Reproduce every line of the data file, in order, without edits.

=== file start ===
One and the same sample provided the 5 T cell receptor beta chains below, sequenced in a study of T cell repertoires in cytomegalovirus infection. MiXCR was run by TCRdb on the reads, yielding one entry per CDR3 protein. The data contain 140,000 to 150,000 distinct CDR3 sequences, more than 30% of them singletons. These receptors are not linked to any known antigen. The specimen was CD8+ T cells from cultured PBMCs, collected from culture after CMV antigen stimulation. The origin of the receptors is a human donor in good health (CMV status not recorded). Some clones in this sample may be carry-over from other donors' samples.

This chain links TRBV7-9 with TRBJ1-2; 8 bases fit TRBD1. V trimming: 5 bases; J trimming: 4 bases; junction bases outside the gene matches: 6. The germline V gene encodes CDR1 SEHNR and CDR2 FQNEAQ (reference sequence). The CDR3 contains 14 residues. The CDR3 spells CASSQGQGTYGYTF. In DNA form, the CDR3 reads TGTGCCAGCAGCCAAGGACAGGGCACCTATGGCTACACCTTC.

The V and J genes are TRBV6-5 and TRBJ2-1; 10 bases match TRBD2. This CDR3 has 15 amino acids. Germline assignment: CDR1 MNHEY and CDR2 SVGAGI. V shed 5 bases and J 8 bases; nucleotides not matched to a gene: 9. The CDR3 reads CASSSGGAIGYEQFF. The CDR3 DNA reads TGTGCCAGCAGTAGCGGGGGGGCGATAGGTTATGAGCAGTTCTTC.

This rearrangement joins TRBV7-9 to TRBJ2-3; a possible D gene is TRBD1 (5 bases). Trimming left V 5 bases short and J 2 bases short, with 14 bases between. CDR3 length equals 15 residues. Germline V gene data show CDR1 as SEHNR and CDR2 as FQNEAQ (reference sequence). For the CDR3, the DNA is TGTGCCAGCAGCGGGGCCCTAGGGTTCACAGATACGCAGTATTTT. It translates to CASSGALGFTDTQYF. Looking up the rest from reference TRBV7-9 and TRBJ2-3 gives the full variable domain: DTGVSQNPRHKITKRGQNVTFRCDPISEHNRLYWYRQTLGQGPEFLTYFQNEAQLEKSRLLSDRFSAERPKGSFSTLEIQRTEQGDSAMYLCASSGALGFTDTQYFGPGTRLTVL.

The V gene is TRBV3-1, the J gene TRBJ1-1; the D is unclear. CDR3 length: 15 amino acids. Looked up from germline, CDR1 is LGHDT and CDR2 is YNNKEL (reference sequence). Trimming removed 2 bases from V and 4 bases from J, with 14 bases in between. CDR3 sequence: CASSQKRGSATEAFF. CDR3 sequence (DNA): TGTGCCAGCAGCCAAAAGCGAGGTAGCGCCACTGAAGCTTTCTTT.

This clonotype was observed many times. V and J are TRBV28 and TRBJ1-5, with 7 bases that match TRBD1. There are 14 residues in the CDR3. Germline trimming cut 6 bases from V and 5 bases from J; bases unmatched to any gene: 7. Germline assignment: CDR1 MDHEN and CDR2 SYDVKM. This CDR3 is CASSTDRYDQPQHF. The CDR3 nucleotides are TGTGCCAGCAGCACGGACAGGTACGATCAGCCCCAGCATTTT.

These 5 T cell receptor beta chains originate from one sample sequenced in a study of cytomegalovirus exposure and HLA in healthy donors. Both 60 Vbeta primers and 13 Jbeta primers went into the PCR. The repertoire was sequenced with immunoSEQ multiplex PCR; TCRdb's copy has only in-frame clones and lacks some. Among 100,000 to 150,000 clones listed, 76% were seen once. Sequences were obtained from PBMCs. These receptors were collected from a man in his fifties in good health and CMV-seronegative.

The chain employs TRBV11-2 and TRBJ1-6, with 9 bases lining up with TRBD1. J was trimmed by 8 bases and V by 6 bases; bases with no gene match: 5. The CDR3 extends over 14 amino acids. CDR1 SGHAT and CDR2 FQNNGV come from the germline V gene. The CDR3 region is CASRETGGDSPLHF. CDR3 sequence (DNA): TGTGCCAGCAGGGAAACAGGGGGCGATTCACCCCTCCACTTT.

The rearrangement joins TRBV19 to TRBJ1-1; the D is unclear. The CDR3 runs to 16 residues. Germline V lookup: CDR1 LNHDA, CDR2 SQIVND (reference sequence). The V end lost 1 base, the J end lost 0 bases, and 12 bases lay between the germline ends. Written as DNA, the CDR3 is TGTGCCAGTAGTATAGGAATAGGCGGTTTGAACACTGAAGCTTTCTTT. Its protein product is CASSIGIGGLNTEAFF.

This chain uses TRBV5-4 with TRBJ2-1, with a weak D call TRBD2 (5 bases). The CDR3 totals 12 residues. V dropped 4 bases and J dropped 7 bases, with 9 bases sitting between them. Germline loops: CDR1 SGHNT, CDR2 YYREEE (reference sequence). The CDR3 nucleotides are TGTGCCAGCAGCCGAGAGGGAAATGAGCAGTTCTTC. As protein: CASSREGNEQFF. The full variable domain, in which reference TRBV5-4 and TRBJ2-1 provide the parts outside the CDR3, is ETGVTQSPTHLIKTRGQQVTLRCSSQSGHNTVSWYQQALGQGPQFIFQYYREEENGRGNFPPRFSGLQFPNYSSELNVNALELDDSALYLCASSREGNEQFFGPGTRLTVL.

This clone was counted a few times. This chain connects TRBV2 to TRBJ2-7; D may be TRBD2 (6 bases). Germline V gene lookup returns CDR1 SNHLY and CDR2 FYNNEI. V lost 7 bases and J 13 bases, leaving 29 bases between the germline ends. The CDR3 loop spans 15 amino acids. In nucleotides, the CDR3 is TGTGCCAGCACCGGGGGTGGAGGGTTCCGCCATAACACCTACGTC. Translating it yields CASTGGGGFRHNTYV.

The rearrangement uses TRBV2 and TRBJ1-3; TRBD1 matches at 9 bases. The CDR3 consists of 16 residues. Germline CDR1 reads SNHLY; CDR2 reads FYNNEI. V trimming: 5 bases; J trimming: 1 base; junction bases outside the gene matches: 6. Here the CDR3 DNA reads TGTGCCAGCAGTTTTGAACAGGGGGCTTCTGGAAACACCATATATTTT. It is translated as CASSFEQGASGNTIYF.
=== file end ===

One and the same sample provided the 5 T cell receptor beta chains below, sequenced in a study of T cell repertoires in cytomegalovirus infection. MiXCR was run by TCRdb on the reads, yielding one entry per CDR3 protein. The data contain 140,000 to 150,000 distinct CDR3 sequences, more than 30% of them singletons. These receptors are not linked to any known antigen. The specimen was CD8+ T cells from cultured PBMCs, collected from culture after CMV antigen stimulation. The origin of the receptors is a human donor in good health (CMV status not recorded). Some clones in this sample may be carry-over from other donors' samples.

This chain links TRBV7-9 with TRBJ1-2; 8 bases fit TRBD1. V trimming: 5 bases; J trimming: 4 bases; junction bases outside the gene matches: 6. The germline V gene encodes CDR1 SEHNR and CDR2 FQNEAQ (reference sequence). The CDR3 contains 14 residues. The CDR3 spells CASSQGQGTYGYTF. In DNA form, the CDR3 reads TGTGCCAGCAGCCAAGGACAGGGCACCTATGGCTACACCTTC.

The V and J genes are TRBV6-5 and TRBJ2-1; 10 bases match TRBD2. This CDR3 has 15 amino acids. Germline assignment: CDR1 MNHEY and CDR2 SVGAGI. V shed 5 bases and J 8 bases; nucleotides not matched to a gene: 9. The CDR3 reads CASSSGGAIGYEQFF. The CDR3 DNA reads TGTGCCAGCAGTAGCGGGGGGGCGATAGGTTATGAGCAGTTCTTC.

This rearrangement joins TRBV7-9 to TRBJ2-3; a possible D gene is TRBD1 (5 bases). Trimming left V 5 bases short and J 2 bases short, with 14 bases between. CDR3 length equals 15 residues. Germline V gene data show CDR1 as SEHNR and CDR2 as FQNEAQ (reference sequence). For the CDR3, the DNA is TGTGCCAGCAGCGGGGCCCTAGGGTTCACAGATACGCAGTATTTT. It translates to CASSGALGFTDTQYF. Looking up the rest from reference TRBV7-9 and TRBJ2-3 gives the full variable domain: DTGVSQNPRHKITKRGQNVTFRCDPISEHNRLYWYRQTLGQGPEFLTYFQNEAQLEKSRLLSDRFSAERPKGSFSTLEIQRTEQGDSAMYLCASSGALGFTDTQYFGPGTRLTVL.

The V gene is TRBV3-1, the J gene TRBJ1-1; the D is unclear. CDR3 length: 15 amino acids. Looked up from germline, CDR1 is LGHDT and CDR2 is YNNKEL (reference sequence). Trimming removed 2 bases from V and 4 bases from J, with 14 bases in between. CDR3 sequence: CASSQKRGSATEAFF. CDR3 sequence (DNA): TGTGCCAGCAGCCAAAAGCGAGGTAGCGCCACTGAAGCTTTCTTT.

This clonotype was observed many times. V and J are TRBV28 and TRBJ1-5, with 7 bases that match TRBD1. There are 14 residues in the CDR3. Germline trimming cut 6 bases from V and 5 bases from J; bases unmatched to any gene: 7. Germline assignment: CDR1 MDHEN and CDR2 SYDVKM. This CDR3 is CASSTDRYDQPQHF. The CDR3 nucleotides are TGTGCCAGCAGCACGGACAGGTACGATCAGCCCCAGCATTTT.

These 5 T cell receptor beta chains originate from one sample sequenced in a study of cytomegalovirus exposure and HLA in healthy donors. Both 60 Vbeta primers and 13 Jbeta primers went into the PCR. The repertoire was sequenced with immunoSEQ multiplex PCR; TCRdb's copy has only in-frame clones and lacks some. Among 100,000 to 150,000 clones listed, 76% were seen once. Sequences were obtained from PBMCs. These receptors were collected from a man in his fifties in good health and CMV-seronegative.

The chain employs TRBV11-2 and TRBJ1-6, with 9 bases lining up with TRBD1. J was trimmed by 8 bases and V by 6 bases; bases with no gene match: 5. The CDR3 extends over 14 amino acids. CDR1 SGHAT and CDR2 FQNNGV come from the germline V gene. The CDR3 region is CASRETGGDSPLHF. CDR3 sequence (DNA): TGTGCCAGCAGGGAAACAGGGGGCGATTCACCCCTCCACTTT.

The rearrangement joins TRBV19 to TRBJ1-1; the D is unclear. The CDR3 runs to 16 residues. Germline V lookup: CDR1 LNHDA, CDR2 SQIVND (reference sequence). The V end lost 1 base, the J end lost 0 bases, and 12 bases lay between the germline ends. Written as DNA, the CDR3 is TGTGCCAGTAGTATAGGAATAGGCGGTTTGAACACTGAAGCTTTCTTT. Its protein product is CASSIGIGGLNTEAFF.

This chain uses TRBV5-4 with TRBJ2-1, with a weak D call TRBD2 (5 bases). The CDR3 totals 12 residues. V dropped 4 bases and J dropped 7 bases, with 9 bases sitting between them. Germline loops: CDR1 SGHNT, CDR2 YYREEE (reference sequence). The CDR3 nucleotides are TGTGCCAGCAGCCGAGAGGGAAATGAGCAGTTCTTC. As protein: CASSREGNEQFF. The full variable domain, in which reference TRBV5-4 and TRBJ2-1 provide the parts outside the CDR3, is ETGVTQSPTHLIKTRGQQVTLRCSSQSGHNTVSWYQQALGQGPQFIFQYYREEENGRGNFPPRFSGLQFPNYSSELNVNALELDDSALYLCASSREGNEQFFGPGTRLTVL.

This clone was counted a few times. This chain connects TRBV2 to TRBJ2-7; D may be TRBD2 (6 bases). Germline V gene lookup returns CDR1 SNHLY and CDR2 FYNNEI. V lost 7 bases and J 13 bases, leaving 29 bases between the germline ends. The CDR3 loop spans 15 amino acids. In nucleotides, the CDR3 is TGTGCCAGCACCGGGGGTGGAGGGTTCCGCCATAACACCTACGTC. Translating it yields CASTGGGGFRHNTYV.

The rearrangement uses TRBV2 and TRBJ1-3; TRBD1 matches at 9 bases. The CDR3 consists of 16 residues. Germline CDR1 reads SNHLY; CDR2 reads FYNNEI. V trimming: 5 bases; J trimming: 1 base; junction bases outside the gene matches: 6. Here the CDR3 DNA reads TGTGCCAGCAGTTTTGAACAGGGGGCTTCTGGAAACACCATATATTTT. It is translated as CASSFEQGASGNTIYF.